Vote on President Trump’s Nomination, Senators—the Sooner the Better
Should the U.S. Senate act before the election on President Trump’s soon-to-arrive nomination of a new Supreme Court justice? Or should Senate Majority Leader Mitch McConnell put off such a vote until after the election, or even until after the inauguration (assuming Trump’s defeat)?
Some people think the latter is the right thing to do, including at least two of McConnell’s fellow Republican senators, Lisa Murkowski and Susan Collins. Murkowski was on record even before Justice Ruth Bader Ginsburg passed away, and Collins released this statement on the day after Ginsburg’s death:
In order for the American people to have faith in their elected officials, we must act fairly and consistently—no matter which political party is in power. President Trump has the constitutional authority to make a nomination to fill the Supreme Court vacancy, and I would have no objection to the Senate Judiciary Committee’s beginning the process of reviewing his nominee’s credentials.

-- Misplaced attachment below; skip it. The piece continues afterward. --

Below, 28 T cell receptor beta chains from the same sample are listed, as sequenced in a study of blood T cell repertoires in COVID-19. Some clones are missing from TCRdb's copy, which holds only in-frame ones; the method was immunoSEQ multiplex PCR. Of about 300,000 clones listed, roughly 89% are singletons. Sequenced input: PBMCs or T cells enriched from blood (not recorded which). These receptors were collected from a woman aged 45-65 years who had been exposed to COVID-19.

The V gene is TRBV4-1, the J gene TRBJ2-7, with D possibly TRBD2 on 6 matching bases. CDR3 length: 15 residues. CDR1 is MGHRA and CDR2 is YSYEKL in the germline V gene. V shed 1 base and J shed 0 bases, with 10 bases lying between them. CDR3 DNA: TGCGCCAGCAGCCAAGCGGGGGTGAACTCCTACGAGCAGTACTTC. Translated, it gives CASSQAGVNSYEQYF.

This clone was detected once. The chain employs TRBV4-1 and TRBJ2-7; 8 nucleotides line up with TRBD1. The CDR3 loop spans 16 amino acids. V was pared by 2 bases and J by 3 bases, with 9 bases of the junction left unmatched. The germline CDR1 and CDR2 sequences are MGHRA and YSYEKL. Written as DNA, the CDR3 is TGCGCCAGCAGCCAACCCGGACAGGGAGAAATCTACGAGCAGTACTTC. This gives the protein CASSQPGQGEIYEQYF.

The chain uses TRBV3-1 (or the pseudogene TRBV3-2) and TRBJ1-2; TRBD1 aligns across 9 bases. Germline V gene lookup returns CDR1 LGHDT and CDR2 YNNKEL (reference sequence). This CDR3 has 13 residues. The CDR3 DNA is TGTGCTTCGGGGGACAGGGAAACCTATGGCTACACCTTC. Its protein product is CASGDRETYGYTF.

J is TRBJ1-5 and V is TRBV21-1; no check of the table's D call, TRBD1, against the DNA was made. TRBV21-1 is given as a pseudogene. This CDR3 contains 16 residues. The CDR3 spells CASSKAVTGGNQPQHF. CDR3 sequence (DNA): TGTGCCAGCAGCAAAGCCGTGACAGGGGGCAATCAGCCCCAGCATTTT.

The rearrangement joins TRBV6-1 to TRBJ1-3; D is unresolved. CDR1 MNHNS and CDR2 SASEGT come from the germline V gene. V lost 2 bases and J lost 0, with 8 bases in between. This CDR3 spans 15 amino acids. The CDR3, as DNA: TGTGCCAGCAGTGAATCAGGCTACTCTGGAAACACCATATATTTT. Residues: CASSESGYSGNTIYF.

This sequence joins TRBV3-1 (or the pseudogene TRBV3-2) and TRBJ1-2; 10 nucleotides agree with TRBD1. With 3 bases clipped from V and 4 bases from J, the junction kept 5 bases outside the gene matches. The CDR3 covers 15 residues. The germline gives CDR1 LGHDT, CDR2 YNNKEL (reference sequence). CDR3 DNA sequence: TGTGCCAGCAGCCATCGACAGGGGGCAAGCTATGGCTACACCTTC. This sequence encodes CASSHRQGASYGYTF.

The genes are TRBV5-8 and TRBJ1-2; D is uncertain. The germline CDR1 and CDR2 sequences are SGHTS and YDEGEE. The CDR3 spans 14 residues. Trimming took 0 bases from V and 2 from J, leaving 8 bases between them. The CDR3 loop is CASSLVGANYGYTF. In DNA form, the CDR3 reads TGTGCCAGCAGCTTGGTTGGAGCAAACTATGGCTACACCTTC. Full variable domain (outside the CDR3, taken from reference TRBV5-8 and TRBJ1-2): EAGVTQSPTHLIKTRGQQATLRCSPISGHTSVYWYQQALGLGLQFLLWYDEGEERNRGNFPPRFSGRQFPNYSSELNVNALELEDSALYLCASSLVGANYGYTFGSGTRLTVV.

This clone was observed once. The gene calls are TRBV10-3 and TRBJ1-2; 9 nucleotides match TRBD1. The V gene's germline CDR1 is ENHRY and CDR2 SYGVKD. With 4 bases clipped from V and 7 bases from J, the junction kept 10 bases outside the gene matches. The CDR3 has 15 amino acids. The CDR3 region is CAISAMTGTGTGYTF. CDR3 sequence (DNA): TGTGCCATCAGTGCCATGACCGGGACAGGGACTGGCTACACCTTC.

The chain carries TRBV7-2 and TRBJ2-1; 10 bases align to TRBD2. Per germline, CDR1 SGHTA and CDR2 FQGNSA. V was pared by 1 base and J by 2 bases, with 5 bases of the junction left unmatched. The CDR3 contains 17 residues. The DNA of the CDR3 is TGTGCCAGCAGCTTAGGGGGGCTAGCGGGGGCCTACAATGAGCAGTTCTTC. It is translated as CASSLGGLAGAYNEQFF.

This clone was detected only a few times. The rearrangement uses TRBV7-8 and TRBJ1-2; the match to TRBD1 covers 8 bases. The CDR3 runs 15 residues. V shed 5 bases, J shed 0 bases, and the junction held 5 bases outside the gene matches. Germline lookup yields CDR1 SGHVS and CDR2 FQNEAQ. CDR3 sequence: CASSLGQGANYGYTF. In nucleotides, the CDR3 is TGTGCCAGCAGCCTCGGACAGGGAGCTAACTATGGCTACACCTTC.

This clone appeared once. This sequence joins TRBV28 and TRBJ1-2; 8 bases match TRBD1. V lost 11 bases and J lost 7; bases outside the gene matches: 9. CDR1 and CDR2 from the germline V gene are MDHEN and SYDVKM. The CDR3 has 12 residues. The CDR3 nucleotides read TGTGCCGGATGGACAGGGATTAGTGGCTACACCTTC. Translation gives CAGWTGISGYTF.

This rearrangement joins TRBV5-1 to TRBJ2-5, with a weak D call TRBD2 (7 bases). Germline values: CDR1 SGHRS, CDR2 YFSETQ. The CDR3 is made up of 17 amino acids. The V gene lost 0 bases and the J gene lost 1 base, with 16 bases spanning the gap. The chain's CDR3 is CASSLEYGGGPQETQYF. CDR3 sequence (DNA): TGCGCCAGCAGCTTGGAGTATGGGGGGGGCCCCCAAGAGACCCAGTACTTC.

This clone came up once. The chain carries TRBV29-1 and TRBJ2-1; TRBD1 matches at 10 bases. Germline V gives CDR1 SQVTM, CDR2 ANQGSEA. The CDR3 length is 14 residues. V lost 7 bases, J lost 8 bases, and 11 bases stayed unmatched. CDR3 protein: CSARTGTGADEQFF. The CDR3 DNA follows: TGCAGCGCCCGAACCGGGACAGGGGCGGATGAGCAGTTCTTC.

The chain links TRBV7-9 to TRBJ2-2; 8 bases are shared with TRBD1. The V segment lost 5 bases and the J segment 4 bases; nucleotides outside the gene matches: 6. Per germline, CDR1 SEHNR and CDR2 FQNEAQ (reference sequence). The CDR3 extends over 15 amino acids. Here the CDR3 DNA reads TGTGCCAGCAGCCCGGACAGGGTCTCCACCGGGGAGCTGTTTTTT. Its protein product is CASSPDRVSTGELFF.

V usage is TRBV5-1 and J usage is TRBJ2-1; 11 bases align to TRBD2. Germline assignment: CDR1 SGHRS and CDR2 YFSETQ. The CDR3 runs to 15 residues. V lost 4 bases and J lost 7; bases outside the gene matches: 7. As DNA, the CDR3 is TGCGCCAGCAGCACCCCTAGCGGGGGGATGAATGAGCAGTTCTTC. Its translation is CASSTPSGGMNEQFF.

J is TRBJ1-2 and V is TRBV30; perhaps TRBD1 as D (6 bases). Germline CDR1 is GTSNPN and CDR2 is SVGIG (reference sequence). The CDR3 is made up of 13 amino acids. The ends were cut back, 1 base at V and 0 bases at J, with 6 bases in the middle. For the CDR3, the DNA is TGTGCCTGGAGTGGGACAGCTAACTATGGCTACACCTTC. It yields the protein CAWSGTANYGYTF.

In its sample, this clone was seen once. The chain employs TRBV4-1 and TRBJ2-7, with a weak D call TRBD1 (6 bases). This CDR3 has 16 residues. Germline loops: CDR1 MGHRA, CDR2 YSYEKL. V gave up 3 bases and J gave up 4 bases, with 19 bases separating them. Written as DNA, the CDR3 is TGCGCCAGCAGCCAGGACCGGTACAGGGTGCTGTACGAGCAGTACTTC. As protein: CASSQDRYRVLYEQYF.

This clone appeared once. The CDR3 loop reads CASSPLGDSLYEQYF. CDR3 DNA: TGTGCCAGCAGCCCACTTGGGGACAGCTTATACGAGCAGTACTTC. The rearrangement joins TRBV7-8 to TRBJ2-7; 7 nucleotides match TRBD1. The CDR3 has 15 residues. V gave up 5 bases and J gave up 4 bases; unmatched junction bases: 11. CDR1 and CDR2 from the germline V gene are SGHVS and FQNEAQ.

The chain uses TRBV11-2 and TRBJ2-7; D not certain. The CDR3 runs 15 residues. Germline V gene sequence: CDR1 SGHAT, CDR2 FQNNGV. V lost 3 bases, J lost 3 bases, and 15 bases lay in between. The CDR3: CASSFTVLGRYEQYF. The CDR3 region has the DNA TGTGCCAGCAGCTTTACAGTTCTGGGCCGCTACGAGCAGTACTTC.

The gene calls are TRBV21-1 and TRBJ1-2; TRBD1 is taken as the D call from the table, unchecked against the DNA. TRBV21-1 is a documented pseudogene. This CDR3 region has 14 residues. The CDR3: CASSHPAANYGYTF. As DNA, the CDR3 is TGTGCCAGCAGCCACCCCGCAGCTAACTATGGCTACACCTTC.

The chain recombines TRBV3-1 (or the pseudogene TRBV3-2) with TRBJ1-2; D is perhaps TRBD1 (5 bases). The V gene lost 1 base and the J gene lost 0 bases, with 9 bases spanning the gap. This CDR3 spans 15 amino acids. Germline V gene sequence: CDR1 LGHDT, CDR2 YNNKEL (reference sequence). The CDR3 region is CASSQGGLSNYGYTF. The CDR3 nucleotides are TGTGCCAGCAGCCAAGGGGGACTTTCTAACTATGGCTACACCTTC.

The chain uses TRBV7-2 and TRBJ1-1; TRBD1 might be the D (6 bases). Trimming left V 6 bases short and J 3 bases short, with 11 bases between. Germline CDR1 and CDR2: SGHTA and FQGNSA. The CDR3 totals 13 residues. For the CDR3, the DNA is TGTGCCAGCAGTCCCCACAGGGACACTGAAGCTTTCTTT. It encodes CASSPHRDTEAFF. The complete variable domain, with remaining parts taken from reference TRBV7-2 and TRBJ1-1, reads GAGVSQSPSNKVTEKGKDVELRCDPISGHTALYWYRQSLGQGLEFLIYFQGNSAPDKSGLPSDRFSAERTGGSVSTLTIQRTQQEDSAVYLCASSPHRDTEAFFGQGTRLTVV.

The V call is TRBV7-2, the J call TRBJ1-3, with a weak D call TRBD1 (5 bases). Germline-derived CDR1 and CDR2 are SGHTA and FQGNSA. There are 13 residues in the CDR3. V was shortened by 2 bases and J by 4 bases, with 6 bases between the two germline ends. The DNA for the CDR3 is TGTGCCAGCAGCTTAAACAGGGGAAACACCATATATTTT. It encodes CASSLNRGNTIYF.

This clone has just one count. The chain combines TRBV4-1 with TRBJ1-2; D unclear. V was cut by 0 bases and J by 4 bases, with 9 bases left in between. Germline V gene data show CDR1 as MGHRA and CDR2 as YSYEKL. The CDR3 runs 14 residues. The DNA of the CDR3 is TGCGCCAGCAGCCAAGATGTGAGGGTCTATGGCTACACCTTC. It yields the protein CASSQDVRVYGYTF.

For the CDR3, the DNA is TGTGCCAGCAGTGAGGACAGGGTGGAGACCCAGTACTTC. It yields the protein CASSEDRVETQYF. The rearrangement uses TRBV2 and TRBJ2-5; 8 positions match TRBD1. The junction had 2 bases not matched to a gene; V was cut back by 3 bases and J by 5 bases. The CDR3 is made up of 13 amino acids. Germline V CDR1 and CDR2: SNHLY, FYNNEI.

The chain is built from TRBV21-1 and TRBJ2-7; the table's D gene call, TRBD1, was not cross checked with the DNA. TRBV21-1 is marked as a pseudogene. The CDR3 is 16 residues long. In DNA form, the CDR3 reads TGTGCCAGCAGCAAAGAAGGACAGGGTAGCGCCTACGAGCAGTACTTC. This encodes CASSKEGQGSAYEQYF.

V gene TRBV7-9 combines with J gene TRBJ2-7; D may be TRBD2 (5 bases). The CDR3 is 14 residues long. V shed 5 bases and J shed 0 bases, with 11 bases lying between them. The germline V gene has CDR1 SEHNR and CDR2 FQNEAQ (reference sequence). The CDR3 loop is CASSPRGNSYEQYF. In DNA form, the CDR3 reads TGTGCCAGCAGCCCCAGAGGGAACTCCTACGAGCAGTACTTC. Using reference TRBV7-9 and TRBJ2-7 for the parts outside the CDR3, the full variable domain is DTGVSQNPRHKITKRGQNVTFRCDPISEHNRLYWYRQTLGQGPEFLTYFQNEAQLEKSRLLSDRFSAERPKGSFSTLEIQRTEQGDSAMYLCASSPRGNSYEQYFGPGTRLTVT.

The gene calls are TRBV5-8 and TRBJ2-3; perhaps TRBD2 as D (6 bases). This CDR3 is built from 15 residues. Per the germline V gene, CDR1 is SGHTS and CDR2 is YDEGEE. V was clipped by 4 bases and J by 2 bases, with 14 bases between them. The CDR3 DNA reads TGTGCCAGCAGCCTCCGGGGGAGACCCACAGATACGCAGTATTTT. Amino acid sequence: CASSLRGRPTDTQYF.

Given the proximity of the presidential election, however, I do not believe that the Senate should vote on the nominee prior to the election. In fairness to the American people, who will either be re-electing the President or selecting a new one, the decision on a lifetime appointment to the Supreme Court should be made by the President who is elected on November 3rd.